A bioresorbable biomaterial carrier and passive stabilization device to improve heart function post-myocardial infarction
Dolan, Eimear B.
de Vaal, M. Hamman
Monahan, David S.
Levey, Ruth E.
Monaghan, Michael G.
Murphy, Bruce P.
Kelly, Helena M.
Duffy, Garry P.
MetadataShow full item record
This item's downloads: 0 (view details)
Cited 6 times in Scopus (view citations)
Dolan, Eimear B., Hofmann, Björn, de Vaal, M. Hamman, Bellavia, Gabriella, Straino, Stefania, Kovarova, Lenka, Pravda, Martin, Velebny, Vladimir, Daro, Dorothee, Braun, Nathalie, Monahan, David S., Levey, Ruth E., O'Neill, Hugh, Hinderer, Svenja, Greensmith, Robert, Monaghan, Michael G., Schenke-Layland, Katja, Dockery, Peter, Murphy, Bruce P., Kelly,, Helena M., Wildhirt, Stephen, Duffy, Garry P. (2019). A bioresorbable biomaterial carrier and passive stabilization device to improve heart function post-myocardial infarction. Materials Science and Engineering: C, 103, 109751. doi: https://doi.org/10.1016/j.msec.2019.109751
The limited regenerative capacity of the heart after a myocardial infarct results in remodeling processes that can progress to congestive heart failure (CHF). Several strategies including mechanical stabilization of the weakened myocardium and regenerative approaches (specifically stem cell technologies) have evolved which aim to prevent CHF. However, their final performance remains limited motivating the need for an advanced strategy with enhanced efficacy and reduced deleterious effects. An epicardial carrier device enabling a targeted application of a biomaterial-based therapy to the infarcted ventricle wall could potentially overcome the therapy and application related issues. Such a device could play a synergistic role in heart regeneration, including the provision of mechanical support to the remodeling heart wall, as well as providing a suitable environment for in situ stem cell delivery potentially promoting heart regeneration. In this study, we have developed a novel, single-stage concept to support the weakened myocardial region post-MI by applying an elastic, biodegradable patch (SPREADS) via a minimal-invasive, closed chest intervention to the epicardial heart surface. We show a significant increase in %LVEF 14 days post-treatment when GS (clinical gold standard treatment) was compared to GS + SPREADS + Gel with and without cells (p ≤ 0.001). Furthermore, we did not find a significant difference in infarct quality or blood vessel density between any of the groups which suggests that neither infarct quality nor vascularization is the mechanism of action of SPREADS. The SPREADS device could potentially be used to deliver a range of new or previously developed biomaterial hydrogels, a remarkable potential to overcome the translational hurdles associated with hydrogel delivery to the heart.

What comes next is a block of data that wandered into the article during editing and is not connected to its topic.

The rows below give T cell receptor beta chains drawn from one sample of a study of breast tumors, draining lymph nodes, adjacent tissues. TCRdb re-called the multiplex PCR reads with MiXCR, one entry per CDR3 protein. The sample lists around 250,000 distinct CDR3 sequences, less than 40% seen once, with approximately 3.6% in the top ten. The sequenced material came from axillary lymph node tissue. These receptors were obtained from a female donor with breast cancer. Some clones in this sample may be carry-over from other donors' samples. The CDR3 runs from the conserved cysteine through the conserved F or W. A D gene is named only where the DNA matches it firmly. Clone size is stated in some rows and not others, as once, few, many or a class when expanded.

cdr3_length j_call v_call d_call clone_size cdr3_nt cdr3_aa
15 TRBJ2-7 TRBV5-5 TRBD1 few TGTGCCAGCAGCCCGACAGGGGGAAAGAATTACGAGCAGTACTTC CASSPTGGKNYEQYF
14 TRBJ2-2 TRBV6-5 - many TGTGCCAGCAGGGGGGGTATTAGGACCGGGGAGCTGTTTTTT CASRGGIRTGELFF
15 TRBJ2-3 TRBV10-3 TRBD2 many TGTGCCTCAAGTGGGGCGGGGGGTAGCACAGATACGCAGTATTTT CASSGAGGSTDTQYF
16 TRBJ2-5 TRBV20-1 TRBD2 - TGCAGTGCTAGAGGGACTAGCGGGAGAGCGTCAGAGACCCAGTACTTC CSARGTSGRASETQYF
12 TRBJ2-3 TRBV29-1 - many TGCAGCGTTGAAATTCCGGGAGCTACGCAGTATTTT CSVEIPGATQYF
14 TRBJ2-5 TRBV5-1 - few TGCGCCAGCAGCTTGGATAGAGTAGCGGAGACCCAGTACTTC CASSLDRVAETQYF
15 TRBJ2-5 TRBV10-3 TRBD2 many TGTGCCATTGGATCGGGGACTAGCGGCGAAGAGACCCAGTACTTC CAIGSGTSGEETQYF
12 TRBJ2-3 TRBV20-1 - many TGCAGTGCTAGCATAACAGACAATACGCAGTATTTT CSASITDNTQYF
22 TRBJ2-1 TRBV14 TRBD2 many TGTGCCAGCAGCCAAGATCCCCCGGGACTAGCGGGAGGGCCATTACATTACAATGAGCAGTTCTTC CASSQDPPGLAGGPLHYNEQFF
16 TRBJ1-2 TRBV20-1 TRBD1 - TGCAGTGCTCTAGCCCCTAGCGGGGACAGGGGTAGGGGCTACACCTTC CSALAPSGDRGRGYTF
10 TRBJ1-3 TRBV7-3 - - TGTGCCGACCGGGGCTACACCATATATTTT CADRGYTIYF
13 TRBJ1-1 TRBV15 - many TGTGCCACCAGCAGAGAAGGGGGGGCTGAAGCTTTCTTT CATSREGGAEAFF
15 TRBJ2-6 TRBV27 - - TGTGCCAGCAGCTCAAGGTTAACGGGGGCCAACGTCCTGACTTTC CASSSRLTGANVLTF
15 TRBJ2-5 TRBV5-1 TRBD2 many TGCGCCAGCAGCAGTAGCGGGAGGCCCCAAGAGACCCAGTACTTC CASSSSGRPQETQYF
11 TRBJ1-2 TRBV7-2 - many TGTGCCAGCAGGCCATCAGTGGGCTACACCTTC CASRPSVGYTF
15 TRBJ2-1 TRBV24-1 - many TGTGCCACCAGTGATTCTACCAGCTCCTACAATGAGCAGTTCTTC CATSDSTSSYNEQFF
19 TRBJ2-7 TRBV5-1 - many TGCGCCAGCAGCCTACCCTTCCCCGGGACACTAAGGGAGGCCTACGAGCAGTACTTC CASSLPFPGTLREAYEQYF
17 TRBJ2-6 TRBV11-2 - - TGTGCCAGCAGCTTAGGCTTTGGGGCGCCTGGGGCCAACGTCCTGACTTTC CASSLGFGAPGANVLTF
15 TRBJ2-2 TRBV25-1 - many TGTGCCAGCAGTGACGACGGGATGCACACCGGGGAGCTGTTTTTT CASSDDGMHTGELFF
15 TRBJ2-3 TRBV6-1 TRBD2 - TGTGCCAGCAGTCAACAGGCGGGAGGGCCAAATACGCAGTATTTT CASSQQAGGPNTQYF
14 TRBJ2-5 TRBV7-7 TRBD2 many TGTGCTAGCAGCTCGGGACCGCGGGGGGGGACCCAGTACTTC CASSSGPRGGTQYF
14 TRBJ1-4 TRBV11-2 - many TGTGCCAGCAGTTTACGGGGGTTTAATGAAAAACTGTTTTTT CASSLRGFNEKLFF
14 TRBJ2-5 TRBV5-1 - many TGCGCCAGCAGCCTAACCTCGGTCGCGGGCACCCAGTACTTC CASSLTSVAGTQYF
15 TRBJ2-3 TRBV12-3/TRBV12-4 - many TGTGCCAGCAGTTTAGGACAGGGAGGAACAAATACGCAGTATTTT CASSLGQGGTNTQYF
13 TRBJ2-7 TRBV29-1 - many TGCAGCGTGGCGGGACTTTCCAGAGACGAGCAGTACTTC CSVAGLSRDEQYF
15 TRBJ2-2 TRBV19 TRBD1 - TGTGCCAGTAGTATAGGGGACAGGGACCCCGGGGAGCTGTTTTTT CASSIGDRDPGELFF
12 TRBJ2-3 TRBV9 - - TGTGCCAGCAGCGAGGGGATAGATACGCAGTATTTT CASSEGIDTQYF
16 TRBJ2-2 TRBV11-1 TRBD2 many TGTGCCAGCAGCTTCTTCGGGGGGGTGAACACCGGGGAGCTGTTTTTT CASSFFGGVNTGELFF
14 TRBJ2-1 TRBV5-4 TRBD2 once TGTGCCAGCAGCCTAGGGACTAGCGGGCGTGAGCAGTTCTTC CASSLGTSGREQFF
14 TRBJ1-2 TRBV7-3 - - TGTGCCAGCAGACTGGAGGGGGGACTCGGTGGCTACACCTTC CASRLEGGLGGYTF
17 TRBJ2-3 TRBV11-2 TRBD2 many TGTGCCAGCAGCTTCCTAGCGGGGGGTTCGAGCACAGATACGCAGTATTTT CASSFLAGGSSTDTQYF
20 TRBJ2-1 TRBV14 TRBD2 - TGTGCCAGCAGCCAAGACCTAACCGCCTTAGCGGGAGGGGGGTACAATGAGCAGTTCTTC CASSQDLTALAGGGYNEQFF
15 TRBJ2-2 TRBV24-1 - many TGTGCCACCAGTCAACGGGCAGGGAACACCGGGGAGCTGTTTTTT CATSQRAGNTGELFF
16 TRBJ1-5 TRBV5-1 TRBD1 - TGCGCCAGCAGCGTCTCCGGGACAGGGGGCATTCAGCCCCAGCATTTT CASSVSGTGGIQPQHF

This item is available under the Attribution-NonCommercial-NoDerivs 3.0 Ireland. No item may be reproduced for commercial purposes. Please refer to the publisher's URL where this is made available, or to notes contained in the item itself. Other terms may apply.
The following license files are associated with this item: